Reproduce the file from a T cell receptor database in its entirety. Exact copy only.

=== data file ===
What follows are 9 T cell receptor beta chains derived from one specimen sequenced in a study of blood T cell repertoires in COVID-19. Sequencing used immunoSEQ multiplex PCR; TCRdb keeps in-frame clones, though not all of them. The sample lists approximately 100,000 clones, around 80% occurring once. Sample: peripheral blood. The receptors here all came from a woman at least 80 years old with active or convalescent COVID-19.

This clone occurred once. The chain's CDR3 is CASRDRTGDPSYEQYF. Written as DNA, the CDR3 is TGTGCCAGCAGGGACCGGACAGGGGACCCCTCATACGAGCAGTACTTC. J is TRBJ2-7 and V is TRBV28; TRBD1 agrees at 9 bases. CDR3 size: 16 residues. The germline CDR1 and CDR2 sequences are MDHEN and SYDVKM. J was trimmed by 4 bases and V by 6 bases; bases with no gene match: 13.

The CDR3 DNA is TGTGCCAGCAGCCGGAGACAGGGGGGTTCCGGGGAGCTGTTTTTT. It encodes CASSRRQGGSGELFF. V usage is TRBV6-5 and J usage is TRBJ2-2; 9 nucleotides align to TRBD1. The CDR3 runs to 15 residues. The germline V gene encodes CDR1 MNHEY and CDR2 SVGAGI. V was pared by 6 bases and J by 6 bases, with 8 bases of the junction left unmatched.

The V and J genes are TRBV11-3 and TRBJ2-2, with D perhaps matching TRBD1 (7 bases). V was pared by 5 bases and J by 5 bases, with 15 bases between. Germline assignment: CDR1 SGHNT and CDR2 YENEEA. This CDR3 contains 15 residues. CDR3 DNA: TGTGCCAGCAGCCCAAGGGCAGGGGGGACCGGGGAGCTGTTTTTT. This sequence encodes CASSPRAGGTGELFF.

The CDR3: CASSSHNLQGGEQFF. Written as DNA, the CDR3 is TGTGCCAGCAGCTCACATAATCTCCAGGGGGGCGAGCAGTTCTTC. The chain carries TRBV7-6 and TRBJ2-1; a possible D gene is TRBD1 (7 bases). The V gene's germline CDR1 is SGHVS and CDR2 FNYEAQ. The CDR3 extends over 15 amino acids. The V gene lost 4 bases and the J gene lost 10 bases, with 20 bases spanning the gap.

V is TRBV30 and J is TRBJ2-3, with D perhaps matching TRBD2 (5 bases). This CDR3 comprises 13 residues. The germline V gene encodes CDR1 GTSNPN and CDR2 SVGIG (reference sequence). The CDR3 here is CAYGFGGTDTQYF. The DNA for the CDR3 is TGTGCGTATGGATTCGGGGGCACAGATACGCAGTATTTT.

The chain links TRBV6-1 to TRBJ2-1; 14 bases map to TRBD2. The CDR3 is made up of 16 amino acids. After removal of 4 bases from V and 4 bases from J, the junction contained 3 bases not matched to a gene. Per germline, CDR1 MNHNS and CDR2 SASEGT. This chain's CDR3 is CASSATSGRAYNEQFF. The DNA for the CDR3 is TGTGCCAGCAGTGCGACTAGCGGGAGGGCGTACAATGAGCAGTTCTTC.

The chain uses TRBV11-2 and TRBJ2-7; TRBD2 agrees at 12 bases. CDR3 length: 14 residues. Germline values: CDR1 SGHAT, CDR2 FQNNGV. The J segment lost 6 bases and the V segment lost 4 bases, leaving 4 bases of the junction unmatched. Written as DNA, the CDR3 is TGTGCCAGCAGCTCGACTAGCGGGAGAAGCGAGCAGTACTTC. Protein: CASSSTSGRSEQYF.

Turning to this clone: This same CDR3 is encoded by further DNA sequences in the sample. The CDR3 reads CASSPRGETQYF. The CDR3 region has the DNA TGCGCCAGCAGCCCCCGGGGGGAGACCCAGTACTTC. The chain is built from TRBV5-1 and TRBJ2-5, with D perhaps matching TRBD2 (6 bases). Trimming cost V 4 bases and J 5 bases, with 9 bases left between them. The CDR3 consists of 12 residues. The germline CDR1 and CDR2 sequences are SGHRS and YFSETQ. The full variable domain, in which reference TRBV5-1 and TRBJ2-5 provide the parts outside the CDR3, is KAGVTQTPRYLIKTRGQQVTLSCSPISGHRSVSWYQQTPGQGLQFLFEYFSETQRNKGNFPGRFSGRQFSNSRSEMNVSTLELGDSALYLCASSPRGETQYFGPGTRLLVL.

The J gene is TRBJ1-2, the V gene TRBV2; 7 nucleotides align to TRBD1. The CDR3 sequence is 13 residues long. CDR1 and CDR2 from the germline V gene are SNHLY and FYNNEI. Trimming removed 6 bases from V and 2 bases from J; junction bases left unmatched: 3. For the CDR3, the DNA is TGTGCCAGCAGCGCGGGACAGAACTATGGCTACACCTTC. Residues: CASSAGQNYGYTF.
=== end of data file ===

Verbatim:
What follows are 9 T cell receptor beta chains derived from one specimen sequenced in a study of blood T cell repertoires in COVID-19. Sequencing used immunoSEQ multiplex PCR; TCRdb keeps in-frame clones, though not all of them. The sample lists approximately 100,000 clones, around 80% occurring once. Sample: peripheral blood. The receptors here all came from a woman at least 80 years old with active or convalescent COVID-19.

This clone occurred once. The chain's CDR3 is CASRDRTGDPSYEQYF. Written as DNA, the CDR3 is TGTGCCAGCAGGGACCGGACAGGGGACCCCTCATACGAGCAGTACTTC. J is TRBJ2-7 and V is TRBV28; TRBD1 agrees at 9 bases. CDR3 size: 16 residues. The germline CDR1 and CDR2 sequences are MDHEN and SYDVKM. J was trimmed by 4 bases and V by 6 bases; bases with no gene match: 13.

The CDR3 DNA is TGTGCCAGCAGCCGGAGACAGGGGGGTTCCGGGGAGCTGTTTTTT. It encodes CASSRRQGGSGELFF. V usage is TRBV6-5 and J usage is TRBJ2-2; 9 nucleotides align to TRBD1. The CDR3 runs to 15 residues. The germline V gene encodes CDR1 MNHEY and CDR2 SVGAGI. V was pared by 6 bases and J by 6 bases, with 8 bases of the junction left unmatched.

The V and J genes are TRBV11-3 and TRBJ2-2, with D perhaps matching TRBD1 (7 bases). V was pared by 5 bases and J by 5 bases, with 15 bases between. Germline assignment: CDR1 SGHNT and CDR2 YENEEA. This CDR3 contains 15 residues. CDR3 DNA: TGTGCCAGCAGCCCAAGGGCAGGGGGGACCGGGGAGCTGTTTTTT. This sequence encodes CASSPRAGGTGELFF.

The CDR3: CASSSHNLQGGEQFF. Written as DNA, the CDR3 is TGTGCCAGCAGCTCACATAATCTCCAGGGGGGCGAGCAGTTCTTC. The chain carries TRBV7-6 and TRBJ2-1; a possible D gene is TRBD1 (7 bases). The V gene's germline CDR1 is SGHVS and CDR2 FNYEAQ. The CDR3 extends over 15 amino acids. The V gene lost 4 bases and the J gene lost 10 bases, with 20 bases spanning the gap.

V is TRBV30 and J is TRBJ2-3, with D perhaps matching TRBD2 (5 bases). This CDR3 comprises 13 residues. The germline V gene encodes CDR1 GTSNPN and CDR2 SVGIG (reference sequence). The CDR3 here is CAYGFGGTDTQYF. The DNA for the CDR3 is TGTGCGTATGGATTCGGGGGCACAGATACGCAGTATTTT.

The chain links TRBV6-1 to TRBJ2-1; 14 bases map to TRBD2. The CDR3 is made up of 16 amino acids. After removal of 4 bases from V and 4 bases from J, the junction contained 3 bases not matched to a gene. Per germline, CDR1 MNHNS and CDR2 SASEGT. This chain's CDR3 is CASSATSGRAYNEQFF. The DNA for the CDR3 is TGTGCCAGCAGTGCGACTAGCGGGAGGGCGTACAATGAGCAGTTCTTC.

The chain uses TRBV11-2 and TRBJ2-7; TRBD2 agrees at 12 bases. CDR3 length: 14 residues. Germline values: CDR1 SGHAT, CDR2 FQNNGV. The J segment lost 6 bases and the V segment lost 4 bases, leaving 4 bases of the junction unmatched. Written as DNA, the CDR3 is TGTGCCAGCAGCTCGACTAGCGGGAGAAGCGAGCAGTACTTC. Protein: CASSSTSGRSEQYF.

Turning to this clone: This same CDR3 is encoded by further DNA sequences in the sample. The CDR3 reads CASSPRGETQYF. The CDR3 region has the DNA TGCGCCAGCAGCCCCCGGGGGGAGACCCAGTACTTC. The chain is built from TRBV5-1 and TRBJ2-5, with D perhaps matching TRBD2 (6 bases). Trimming cost V 4 bases and J 5 bases, with 9 bases left between them. The CDR3 consists of 12 residues. The germline CDR1 and CDR2 sequences are SGHRS and YFSETQ. The full variable domain, in which reference TRBV5-1 and TRBJ2-5 provide the parts outside the CDR3, is KAGVTQTPRYLIKTRGQQVTLSCSPISGHRSVSWYQQTPGQGLQFLFEYFSETQRNKGNFPGRFSGRQFSNSRSEMNVSTLELGDSALYLCASSPRGETQYFGPGTRLLVL.

The J gene is TRBJ1-2, the V gene TRBV2; 7 nucleotides align to TRBD1. The CDR3 sequence is 13 residues long. CDR1 and CDR2 from the germline V gene are SNHLY and FYNNEI. Trimming removed 6 bases from V and 2 bases from J; junction bases left unmatched: 3. For the CDR3, the DNA is TGTGCCAGCAGCGCGGGACAGAACTATGGCTACACCTTC. Residues: CASSAGQNYGYTF.